22 November 2012

Why can't we be more like Norway?

Canada and Norway are a lot alike. We are both prosperous, free-market democracies. But as Bruce Campbell points out in his series of articles in the CCPA Monitor, there are also some significant differences.

For example, the way it manages its oil resources which, as an Albertan, I cannot but envy. Even though Canada produces more oil, Norway has accumulated a sovereign wealth fund of $656-billion compared to the Alberta's Heritage Fund's measly $16-billion.

While Norway is a major oil exporter, it also manages to be an environmental leader, ranking third on Yale University's Environmental Performance Index which considers a range of issues, including water and air pollution, biodiversity and climate change. We rank 37th.

Norway also does better than us on the UN Human Development Index, a composite statistic of life expectancy, education, and income. Norway ranks first, Canada sixth, although when adjusted for inequality, Norway is still first but we drop to 12th.

We do well on the Economist's Democracy Index, ranking eighth. The index is based on five categories: electoral process and pluralism, civil liberties, functioning of government, political participation and political culture. Norway, once again, is number one. Frankly, given our archaic electoral system, I think we are lucky to rank eighth.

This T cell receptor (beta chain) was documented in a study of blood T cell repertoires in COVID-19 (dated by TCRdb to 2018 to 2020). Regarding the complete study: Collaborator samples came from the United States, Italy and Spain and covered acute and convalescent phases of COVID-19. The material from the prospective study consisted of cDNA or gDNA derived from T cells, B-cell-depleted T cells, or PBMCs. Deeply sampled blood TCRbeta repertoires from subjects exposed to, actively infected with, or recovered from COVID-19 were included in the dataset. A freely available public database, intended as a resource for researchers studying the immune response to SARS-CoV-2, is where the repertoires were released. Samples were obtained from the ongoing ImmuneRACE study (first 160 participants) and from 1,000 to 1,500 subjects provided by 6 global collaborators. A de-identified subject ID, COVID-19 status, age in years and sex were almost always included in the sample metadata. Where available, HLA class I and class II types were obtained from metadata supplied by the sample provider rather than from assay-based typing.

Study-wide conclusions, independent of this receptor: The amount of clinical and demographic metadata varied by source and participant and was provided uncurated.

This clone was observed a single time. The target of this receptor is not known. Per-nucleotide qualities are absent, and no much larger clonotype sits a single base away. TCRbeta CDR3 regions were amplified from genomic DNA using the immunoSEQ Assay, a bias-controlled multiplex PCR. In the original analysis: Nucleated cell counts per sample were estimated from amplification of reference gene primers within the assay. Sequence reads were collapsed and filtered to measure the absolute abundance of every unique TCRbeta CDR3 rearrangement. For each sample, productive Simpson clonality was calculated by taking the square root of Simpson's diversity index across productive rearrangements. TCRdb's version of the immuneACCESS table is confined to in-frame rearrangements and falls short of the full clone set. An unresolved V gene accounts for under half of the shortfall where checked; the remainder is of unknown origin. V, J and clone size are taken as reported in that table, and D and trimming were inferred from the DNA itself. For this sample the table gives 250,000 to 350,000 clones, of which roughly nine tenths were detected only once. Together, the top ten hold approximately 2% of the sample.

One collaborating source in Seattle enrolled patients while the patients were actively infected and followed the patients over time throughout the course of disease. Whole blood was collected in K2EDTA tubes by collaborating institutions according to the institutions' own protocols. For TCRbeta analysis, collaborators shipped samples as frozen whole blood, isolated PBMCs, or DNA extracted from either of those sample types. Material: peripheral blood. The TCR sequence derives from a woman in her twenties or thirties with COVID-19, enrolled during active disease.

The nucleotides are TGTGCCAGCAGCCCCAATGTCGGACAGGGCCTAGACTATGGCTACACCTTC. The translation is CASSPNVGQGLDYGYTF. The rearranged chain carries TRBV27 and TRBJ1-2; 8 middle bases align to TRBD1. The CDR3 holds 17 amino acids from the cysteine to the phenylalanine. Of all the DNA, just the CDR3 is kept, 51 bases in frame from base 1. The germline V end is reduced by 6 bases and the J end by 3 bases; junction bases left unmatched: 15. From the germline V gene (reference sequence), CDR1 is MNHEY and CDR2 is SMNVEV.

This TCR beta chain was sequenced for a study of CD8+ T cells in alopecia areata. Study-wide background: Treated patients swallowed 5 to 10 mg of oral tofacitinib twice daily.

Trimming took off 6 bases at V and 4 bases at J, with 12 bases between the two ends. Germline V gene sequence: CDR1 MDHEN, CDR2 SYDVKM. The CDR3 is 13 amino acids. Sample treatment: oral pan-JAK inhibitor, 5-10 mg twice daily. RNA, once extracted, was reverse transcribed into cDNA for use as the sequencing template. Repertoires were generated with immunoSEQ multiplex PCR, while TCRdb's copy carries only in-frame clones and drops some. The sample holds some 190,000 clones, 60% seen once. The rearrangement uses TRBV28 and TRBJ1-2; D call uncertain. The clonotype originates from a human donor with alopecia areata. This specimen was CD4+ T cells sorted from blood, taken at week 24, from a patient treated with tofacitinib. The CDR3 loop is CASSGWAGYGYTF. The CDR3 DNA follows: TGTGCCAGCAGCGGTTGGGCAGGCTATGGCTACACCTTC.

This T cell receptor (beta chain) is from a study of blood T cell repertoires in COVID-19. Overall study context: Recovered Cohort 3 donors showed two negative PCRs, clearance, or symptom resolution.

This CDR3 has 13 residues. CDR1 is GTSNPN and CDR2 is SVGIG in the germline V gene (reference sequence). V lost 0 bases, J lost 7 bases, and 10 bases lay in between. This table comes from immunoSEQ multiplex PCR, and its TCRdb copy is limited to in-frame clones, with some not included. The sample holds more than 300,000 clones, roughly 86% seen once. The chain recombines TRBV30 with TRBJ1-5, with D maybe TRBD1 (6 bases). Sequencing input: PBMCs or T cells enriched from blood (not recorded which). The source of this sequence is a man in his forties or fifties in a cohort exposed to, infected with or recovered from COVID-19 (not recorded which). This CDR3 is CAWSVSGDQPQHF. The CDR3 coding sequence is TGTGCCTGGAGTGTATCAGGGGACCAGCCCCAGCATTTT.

In summary, Norway does a better job than Canada managing its good fortune, sharing the wealth among its people, taking care of Mother Earth, and running its affairs equitably and democratically. I believe we could learn a lesson or two here.

1 comment:

  1. Yes, Bill, Norway ought to be an example to us but, sadly, isn't. Imagine if Norwegians had been indoctrinated to believe that, without oil revenues, their country would be an impoverished backwater? Imagine if Norwegians were made to fear that others were massing to deprive them of their just due? Imagine if Norwegians were stripped of their powerful regard for posterity? Then Norwegians would be just like us.

    I have read many accounts of Norse of all social standings who agree that this oil wealth isn't really theirs but belongs to future generations of Norwegians yet to be born. Hence, instead of being disbursed to fuel an overheated economy, the money is instead channeled into a sovereign wealth fund.

    The last Albertan leader to understand Tar Sands development was recently buried. Peter Lougheed knew full well the perils and pitfalls of imprudent Tar Sands exploitation and warned anyone who would listen how ruinous it could be to Alberta's economy. Only no leader from Klein on bothered to listen.

    How does that bumper sticker go again, "Dear Lord give us just one more oil boom and, this time, we promise we won't piss it all away."